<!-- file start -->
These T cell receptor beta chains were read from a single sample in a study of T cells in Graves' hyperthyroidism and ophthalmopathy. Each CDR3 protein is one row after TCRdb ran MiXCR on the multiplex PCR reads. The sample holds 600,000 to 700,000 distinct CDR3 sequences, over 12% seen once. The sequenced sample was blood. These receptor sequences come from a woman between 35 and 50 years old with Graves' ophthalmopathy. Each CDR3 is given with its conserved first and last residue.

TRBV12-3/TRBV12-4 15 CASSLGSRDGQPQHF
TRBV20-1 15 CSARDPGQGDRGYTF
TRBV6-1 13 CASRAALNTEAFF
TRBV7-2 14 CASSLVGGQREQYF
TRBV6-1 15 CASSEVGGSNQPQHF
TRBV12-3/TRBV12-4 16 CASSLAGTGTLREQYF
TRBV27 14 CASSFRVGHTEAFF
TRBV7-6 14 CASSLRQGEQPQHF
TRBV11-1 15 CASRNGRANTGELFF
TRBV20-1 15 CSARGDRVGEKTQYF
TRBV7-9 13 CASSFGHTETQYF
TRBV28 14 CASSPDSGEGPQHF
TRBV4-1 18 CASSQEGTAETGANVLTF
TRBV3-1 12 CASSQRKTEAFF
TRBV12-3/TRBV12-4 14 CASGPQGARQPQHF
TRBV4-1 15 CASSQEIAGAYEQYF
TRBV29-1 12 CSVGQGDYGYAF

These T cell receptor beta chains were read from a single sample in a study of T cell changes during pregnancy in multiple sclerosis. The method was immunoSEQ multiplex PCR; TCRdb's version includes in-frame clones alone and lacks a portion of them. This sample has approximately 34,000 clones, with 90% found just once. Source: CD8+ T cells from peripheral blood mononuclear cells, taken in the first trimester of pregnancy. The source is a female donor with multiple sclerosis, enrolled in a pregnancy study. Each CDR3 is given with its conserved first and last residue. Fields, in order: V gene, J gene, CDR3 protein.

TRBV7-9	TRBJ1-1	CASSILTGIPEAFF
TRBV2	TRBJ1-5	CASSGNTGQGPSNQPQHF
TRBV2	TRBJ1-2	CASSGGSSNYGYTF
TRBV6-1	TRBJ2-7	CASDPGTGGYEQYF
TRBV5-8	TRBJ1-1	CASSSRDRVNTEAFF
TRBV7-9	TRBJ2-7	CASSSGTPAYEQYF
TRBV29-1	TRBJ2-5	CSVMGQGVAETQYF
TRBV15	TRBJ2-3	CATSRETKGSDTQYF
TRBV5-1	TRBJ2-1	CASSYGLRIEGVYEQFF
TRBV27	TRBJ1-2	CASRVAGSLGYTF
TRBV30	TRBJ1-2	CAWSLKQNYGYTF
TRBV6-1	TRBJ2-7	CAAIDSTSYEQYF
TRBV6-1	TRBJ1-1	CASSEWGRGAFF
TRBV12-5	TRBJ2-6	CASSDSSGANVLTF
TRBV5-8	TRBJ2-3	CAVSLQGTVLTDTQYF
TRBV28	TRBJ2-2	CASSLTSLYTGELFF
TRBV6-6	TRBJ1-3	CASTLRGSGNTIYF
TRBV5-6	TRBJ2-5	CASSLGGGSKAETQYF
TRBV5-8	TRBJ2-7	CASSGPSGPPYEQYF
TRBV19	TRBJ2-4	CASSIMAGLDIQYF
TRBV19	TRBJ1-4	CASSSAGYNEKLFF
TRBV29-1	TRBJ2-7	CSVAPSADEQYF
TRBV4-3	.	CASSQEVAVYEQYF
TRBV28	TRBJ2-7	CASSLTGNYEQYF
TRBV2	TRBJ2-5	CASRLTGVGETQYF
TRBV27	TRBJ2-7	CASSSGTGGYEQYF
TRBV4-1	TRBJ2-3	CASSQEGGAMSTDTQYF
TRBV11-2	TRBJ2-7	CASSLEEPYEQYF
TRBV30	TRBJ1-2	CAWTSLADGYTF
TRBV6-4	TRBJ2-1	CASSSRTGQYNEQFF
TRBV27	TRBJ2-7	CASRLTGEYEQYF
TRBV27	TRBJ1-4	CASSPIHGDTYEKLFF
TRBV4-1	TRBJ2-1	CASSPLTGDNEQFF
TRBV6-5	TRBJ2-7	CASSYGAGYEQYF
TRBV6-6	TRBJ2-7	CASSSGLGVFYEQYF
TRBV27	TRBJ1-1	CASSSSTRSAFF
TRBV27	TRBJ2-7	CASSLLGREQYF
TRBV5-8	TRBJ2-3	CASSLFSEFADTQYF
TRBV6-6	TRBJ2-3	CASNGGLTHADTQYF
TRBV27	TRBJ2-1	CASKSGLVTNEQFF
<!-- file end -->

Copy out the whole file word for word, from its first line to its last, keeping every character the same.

These T cell receptor beta chains were read from a single sample in a study of T cells in Graves' hyperthyroidism and ophthalmopathy. Each CDR3 protein is one row after TCRdb ran MiXCR on the multiplex PCR reads. The sample holds 600,000 to 700,000 distinct CDR3 sequences, over 12% seen once. The sequenced sample was blood. These receptor sequences come from a woman between 35 and 50 years old with Graves' ophthalmopathy. Each CDR3 is given with its conserved first and last residue.

TRBV12-3/TRBV12-4 15 CASSLGSRDGQPQHF
TRBV20-1 15 CSARDPGQGDRGYTF
TRBV6-1 13 CASRAALNTEAFF
TRBV7-2 14 CASSLVGGQREQYF
TRBV6-1 15 CASSEVGGSNQPQHF
TRBV12-3/TRBV12-4 16 CASSLAGTGTLREQYF
TRBV27 14 CASSFRVGHTEAFF
TRBV7-6 14 CASSLRQGEQPQHF
TRBV11-1 15 CASRNGRANTGELFF
TRBV20-1 15 CSARGDRVGEKTQYF
TRBV7-9 13 CASSFGHTETQYF
TRBV28 14 CASSPDSGEGPQHF
TRBV4-1 18 CASSQEGTAETGANVLTF
TRBV3-1 12 CASSQRKTEAFF
TRBV12-3/TRBV12-4 14 CASGPQGARQPQHF
TRBV4-1 15 CASSQEIAGAYEQYF
TRBV29-1 12 CSVGQGDYGYAF

These T cell receptor beta chains were read from a single sample in a study of T cell changes during pregnancy in multiple sclerosis. The method was immunoSEQ multiplex PCR; TCRdb's version includes in-frame clones alone and lacks a portion of them. This sample has approximately 34,000 clones, with 90% found just once. Source: CD8+ T cells from peripheral blood mononuclear cells, taken in the first trimester of pregnancy. The source is a female donor with multiple sclerosis, enrolled in a pregnancy study. Each CDR3 is given with its conserved first and last residue. Fields, in order: V gene, J gene, CDR3 protein.

TRBV7-9	TRBJ1-1	CASSILTGIPEAFF
TRBV2	TRBJ1-5	CASSGNTGQGPSNQPQHF
TRBV2	TRBJ1-2	CASSGGSSNYGYTF
TRBV6-1	TRBJ2-7	CASDPGTGGYEQYF
TRBV5-8	TRBJ1-1	CASSSRDRVNTEAFF
TRBV7-9	TRBJ2-7	CASSSGTPAYEQYF
TRBV29-1	TRBJ2-5	CSVMGQGVAETQYF
TRBV15	TRBJ2-3	CATSRETKGSDTQYF
TRBV5-1	TRBJ2-1	CASSYGLRIEGVYEQFF
TRBV27	TRBJ1-2	CASRVAGSLGYTF
TRBV30	TRBJ1-2	CAWSLKQNYGYTF
TRBV6-1	TRBJ2-7	CAAIDSTSYEQYF
TRBV6-1	TRBJ1-1	CASSEWGRGAFF
TRBV12-5	TRBJ2-6	CASSDSSGANVLTF
TRBV5-8	TRBJ2-3	CAVSLQGTVLTDTQYF
TRBV28	TRBJ2-2	CASSLTSLYTGELFF
TRBV6-6	TRBJ1-3	CASTLRGSGNTIYF
TRBV5-6	TRBJ2-5	CASSLGGGSKAETQYF
TRBV5-8	TRBJ2-7	CASSGPSGPPYEQYF
TRBV19	TRBJ2-4	CASSIMAGLDIQYF
TRBV19	TRBJ1-4	CASSSAGYNEKLFF
TRBV29-1	TRBJ2-7	CSVAPSADEQYF
TRBV4-3	.	CASSQEVAVYEQYF
TRBV28	TRBJ2-7	CASSLTGNYEQYF
TRBV2	TRBJ2-5	CASRLTGVGETQYF
TRBV27	TRBJ2-7	CASSSGTGGYEQYF
TRBV4-1	TRBJ2-3	CASSQEGGAMSTDTQYF
TRBV11-2	TRBJ2-7	CASSLEEPYEQYF
TRBV30	TRBJ1-2	CAWTSLADGYTF
TRBV6-4	TRBJ2-1	CASSSRTGQYNEQFF
TRBV27	TRBJ2-7	CASRLTGEYEQYF
TRBV27	TRBJ1-4	CASSPIHGDTYEKLFF
TRBV4-1	TRBJ2-1	CASSPLTGDNEQFF
TRBV6-5	TRBJ2-7	CASSYGAGYEQYF
TRBV6-6	TRBJ2-7	CASSSGLGVFYEQYF
TRBV27	TRBJ1-1	CASSSSTRSAFF
TRBV27	TRBJ2-7	CASSLLGREQYF
TRBV5-8	TRBJ2-3	CASSLFSEFADTQYF
TRBV6-6	TRBJ2-3	CASNGGLTHADTQYF
TRBV27	TRBJ2-1	CASKSGLVTNEQFF